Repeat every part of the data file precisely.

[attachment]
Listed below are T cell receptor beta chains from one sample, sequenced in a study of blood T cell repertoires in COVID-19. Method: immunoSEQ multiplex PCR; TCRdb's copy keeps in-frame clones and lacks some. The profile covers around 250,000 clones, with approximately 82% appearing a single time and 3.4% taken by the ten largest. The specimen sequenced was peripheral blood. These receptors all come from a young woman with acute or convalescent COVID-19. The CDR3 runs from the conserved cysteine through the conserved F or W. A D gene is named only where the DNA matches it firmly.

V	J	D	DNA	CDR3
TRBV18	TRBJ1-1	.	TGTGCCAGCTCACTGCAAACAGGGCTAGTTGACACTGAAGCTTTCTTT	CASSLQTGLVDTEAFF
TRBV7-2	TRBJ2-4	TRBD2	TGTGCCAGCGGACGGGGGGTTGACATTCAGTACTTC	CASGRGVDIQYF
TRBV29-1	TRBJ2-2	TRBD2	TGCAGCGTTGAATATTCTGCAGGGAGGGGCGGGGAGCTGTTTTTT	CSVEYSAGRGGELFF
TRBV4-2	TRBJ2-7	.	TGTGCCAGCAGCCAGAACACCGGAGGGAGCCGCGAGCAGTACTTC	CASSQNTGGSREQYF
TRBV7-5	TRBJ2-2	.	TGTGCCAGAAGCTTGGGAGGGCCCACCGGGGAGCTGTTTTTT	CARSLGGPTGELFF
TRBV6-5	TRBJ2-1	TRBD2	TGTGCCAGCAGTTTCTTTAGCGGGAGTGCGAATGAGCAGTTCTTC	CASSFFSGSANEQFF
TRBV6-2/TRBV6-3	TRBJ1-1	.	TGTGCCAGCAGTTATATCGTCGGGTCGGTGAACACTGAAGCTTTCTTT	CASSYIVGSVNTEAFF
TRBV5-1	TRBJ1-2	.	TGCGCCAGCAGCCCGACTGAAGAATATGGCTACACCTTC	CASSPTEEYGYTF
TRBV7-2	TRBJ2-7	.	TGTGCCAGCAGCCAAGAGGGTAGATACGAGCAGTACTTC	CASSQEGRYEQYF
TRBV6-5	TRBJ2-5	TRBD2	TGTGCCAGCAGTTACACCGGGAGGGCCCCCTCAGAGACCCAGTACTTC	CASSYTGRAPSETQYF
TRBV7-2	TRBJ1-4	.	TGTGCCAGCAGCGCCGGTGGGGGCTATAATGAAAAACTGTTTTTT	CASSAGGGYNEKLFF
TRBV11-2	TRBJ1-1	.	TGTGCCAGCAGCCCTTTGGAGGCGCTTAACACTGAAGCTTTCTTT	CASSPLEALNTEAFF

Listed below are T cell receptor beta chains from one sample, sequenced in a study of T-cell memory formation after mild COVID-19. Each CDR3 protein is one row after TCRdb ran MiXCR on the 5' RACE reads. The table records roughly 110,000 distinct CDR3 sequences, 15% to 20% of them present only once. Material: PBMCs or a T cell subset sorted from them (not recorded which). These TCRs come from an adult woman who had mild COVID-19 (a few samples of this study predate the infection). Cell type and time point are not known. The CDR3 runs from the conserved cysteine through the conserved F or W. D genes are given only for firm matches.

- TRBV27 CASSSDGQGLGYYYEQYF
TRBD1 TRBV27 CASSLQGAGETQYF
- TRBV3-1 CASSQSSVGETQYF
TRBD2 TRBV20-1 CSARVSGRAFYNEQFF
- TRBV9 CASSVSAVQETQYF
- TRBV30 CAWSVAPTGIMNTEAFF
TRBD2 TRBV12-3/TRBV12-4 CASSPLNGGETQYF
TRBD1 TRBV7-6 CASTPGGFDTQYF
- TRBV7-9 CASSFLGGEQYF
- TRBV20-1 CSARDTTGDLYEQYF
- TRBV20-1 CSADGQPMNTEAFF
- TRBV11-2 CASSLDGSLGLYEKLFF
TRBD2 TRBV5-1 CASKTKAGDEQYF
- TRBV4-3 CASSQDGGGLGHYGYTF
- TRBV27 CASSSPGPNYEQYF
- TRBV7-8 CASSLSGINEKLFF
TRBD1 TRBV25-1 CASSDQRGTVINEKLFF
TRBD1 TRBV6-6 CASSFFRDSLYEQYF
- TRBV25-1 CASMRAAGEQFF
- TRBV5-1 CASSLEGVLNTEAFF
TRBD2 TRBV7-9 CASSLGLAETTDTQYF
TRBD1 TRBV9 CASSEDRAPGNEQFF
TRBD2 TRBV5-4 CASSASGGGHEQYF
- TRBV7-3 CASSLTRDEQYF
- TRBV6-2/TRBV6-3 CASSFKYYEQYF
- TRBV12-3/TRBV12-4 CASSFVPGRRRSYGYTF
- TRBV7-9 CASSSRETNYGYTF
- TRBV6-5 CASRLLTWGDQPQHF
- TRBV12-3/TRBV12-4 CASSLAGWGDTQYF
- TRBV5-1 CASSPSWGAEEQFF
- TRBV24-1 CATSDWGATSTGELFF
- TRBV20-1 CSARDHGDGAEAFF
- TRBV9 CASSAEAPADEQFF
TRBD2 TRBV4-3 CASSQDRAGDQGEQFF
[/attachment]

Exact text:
Listed below are T cell receptor beta chains from one sample, sequenced in a study of blood T cell repertoires in COVID-19. Method: immunoSEQ multiplex PCR; TCRdb's copy keeps in-frame clones and lacks some. The profile covers around 250,000 clones, with approximately 82% appearing a single time and 3.4% taken by the ten largest. The specimen sequenced was peripheral blood. These receptors all come from a young woman with acute or convalescent COVID-19. The CDR3 runs from the conserved cysteine through the conserved F or W. A D gene is named only where the DNA matches it firmly.

V	J	D	DNA	CDR3
TRBV18	TRBJ1-1	.	TGTGCCAGCTCACTGCAAACAGGGCTAGTTGACACTGAAGCTTTCTTT	CASSLQTGLVDTEAFF
TRBV7-2	TRBJ2-4	TRBD2	TGTGCCAGCGGACGGGGGGTTGACATTCAGTACTTC	CASGRGVDIQYF
TRBV29-1	TRBJ2-2	TRBD2	TGCAGCGTTGAATATTCTGCAGGGAGGGGCGGGGAGCTGTTTTTT	CSVEYSAGRGGELFF
TRBV4-2	TRBJ2-7	.	TGTGCCAGCAGCCAGAACACCGGAGGGAGCCGCGAGCAGTACTTC	CASSQNTGGSREQYF
TRBV7-5	TRBJ2-2	.	TGTGCCAGAAGCTTGGGAGGGCCCACCGGGGAGCTGTTTTTT	CARSLGGPTGELFF
TRBV6-5	TRBJ2-1	TRBD2	TGTGCCAGCAGTTTCTTTAGCGGGAGTGCGAATGAGCAGTTCTTC	CASSFFSGSANEQFF
TRBV6-2/TRBV6-3	TRBJ1-1	.	TGTGCCAGCAGTTATATCGTCGGGTCGGTGAACACTGAAGCTTTCTTT	CASSYIVGSVNTEAFF
TRBV5-1	TRBJ1-2	.	TGCGCCAGCAGCCCGACTGAAGAATATGGCTACACCTTC	CASSPTEEYGYTF
TRBV7-2	TRBJ2-7	.	TGTGCCAGCAGCCAAGAGGGTAGATACGAGCAGTACTTC	CASSQEGRYEQYF
TRBV6-5	TRBJ2-5	TRBD2	TGTGCCAGCAGTTACACCGGGAGGGCCCCCTCAGAGACCCAGTACTTC	CASSYTGRAPSETQYF
TRBV7-2	TRBJ1-4	.	TGTGCCAGCAGCGCCGGTGGGGGCTATAATGAAAAACTGTTTTTT	CASSAGGGYNEKLFF
TRBV11-2	TRBJ1-1	.	TGTGCCAGCAGCCCTTTGGAGGCGCTTAACACTGAAGCTTTCTTT	CASSPLEALNTEAFF

Listed below are T cell receptor beta chains from one sample, sequenced in a study of T-cell memory formation after mild COVID-19. Each CDR3 protein is one row after TCRdb ran MiXCR on the 5' RACE reads. The table records roughly 110,000 distinct CDR3 sequences, 15% to 20% of them present only once. Material: PBMCs or a T cell subset sorted from them (not recorded which). These TCRs come from an adult woman who had mild COVID-19 (a few samples of this study predate the infection). Cell type and time point are not known. The CDR3 runs from the conserved cysteine through the conserved F or W. D genes are given only for firm matches.

- TRBV27 CASSSDGQGLGYYYEQYF
TRBD1 TRBV27 CASSLQGAGETQYF
- TRBV3-1 CASSQSSVGETQYF
TRBD2 TRBV20-1 CSARVSGRAFYNEQFF
- TRBV9 CASSVSAVQETQYF
- TRBV30 CAWSVAPTGIMNTEAFF
TRBD2 TRBV12-3/TRBV12-4 CASSPLNGGETQYF
TRBD1 TRBV7-6 CASTPGGFDTQYF
- TRBV7-9 CASSFLGGEQYF
- TRBV20-1 CSARDTTGDLYEQYF
- TRBV20-1 CSADGQPMNTEAFF
- TRBV11-2 CASSLDGSLGLYEKLFF
TRBD2 TRBV5-1 CASKTKAGDEQYF
- TRBV4-3 CASSQDGGGLGHYGYTF
- TRBV27 CASSSPGPNYEQYF
- TRBV7-8 CASSLSGINEKLFF
TRBD1 TRBV25-1 CASSDQRGTVINEKLFF
TRBD1 TRBV6-6 CASSFFRDSLYEQYF
- TRBV25-1 CASMRAAGEQFF
- TRBV5-1 CASSLEGVLNTEAFF
TRBD2 TRBV7-9 CASSLGLAETTDTQYF
TRBD1 TRBV9 CASSEDRAPGNEQFF
TRBD2 TRBV5-4 CASSASGGGHEQYF
- TRBV7-3 CASSLTRDEQYF
- TRBV6-2/TRBV6-3 CASSFKYYEQYF
- TRBV12-3/TRBV12-4 CASSFVPGRRRSYGYTF
- TRBV7-9 CASSSRETNYGYTF
- TRBV6-5 CASRLLTWGDQPQHF
- TRBV12-3/TRBV12-4 CASSLAGWGDTQYF
- TRBV5-1 CASSPSWGAEEQFF
- TRBV24-1 CATSDWGATSTGELFF
- TRBV20-1 CSARDHGDGAEAFF
- TRBV9 CASSAEAPADEQFF
TRBD2 TRBV4-3 CASSQDRAGDQGEQFF